Enhancing the Listening Proficiency of Technology University Non-English Major EFL Learners via the Interactive Response System

By Gloria Shu-Mei Chwo.

Published by The International Journal of Technologies in Learning

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This study concerns a multi-modality technology (MMT) intervention in a non-English major EFL Listening and Speaking class (LS). Learners’ progress was measured as they used the Interactive Response System (IRS) test practice instrument in class, and Pronunciation Power (PP), Active Reading (AR), and Sounds Good (SG) eLearning programs in the self-access center. A mixed method approach was adopted for data collection and paradata, such as students’ PP learning log, and SG unit reports were triangulated into the discussion for their pedagogical significance. A total of 207 students from three majors participated in the first study, and 138 students in the second study. Positive attitudes were detected from the satisfaction survey, and improvements were recorded in exam grades. A significant difference was identified among our three target groups: IRS and eLearning practice were observed to be potential contributors to the distinction. The interpretation and pedagogical significance are discussed.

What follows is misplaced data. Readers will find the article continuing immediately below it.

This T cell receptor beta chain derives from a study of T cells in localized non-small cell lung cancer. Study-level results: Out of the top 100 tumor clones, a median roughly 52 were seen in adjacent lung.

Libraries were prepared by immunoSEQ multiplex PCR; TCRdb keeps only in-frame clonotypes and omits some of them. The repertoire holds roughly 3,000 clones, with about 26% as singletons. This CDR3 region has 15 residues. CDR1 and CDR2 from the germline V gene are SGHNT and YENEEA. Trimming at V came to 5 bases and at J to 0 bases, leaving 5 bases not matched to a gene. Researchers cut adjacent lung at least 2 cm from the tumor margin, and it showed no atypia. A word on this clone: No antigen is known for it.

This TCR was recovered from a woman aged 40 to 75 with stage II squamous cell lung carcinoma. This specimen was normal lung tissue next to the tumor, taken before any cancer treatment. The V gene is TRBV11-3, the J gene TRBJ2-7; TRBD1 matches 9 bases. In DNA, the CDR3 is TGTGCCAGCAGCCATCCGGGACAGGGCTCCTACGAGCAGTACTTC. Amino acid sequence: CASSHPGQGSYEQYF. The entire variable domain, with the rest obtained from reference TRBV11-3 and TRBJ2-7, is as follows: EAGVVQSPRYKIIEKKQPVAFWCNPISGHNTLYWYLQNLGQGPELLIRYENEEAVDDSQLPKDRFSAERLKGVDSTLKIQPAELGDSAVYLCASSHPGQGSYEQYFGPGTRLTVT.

Keywords: IRS Test Practice, Multi-modality Technology, Listening Proficiency, Non-English Major EFL Learners

International Journal of Technologies in Learning, Volume 19, Issue 2, pp.65-82. Article: Print (Spiral Bound). Article: Electronic (PDF File; 640.583KB).

Associate Prof. Gloria Shu-Mei Chwo

Associate Professor, Applied English Department, Hungkuang University, Taiwan, Taichung, Taiwan

Dr. Gloria Shu-Mei Chwo graduated from Tunghai University with a Bachelor of Arts Degree in 1990. In 1992, she completed a Master Degree in Instruction and Curriculum from Seattle Pacific University, U.S.A.. She worked at different levels in the education system of Taiwan and the first English teacher to pioneer an advanced English club as an extra curriculum course in Tunghai Elementary school. She earned her Doctor of Philosophy Degree in Languages and Linguistics at University of Essex in U.K. in 2005. She is now an associate professor at the Dept. of Applied English Language, Hungkuang University in Taiwan. Not only has she developed several eLearning programs for university level reading and ESP courses, but has also served as a member of the National Entrance Examination Committee Board in designing reading and writing assessments since 2009. Her research interests include word reading processing, literature circle, EFL teaching methods, test design and educational technology.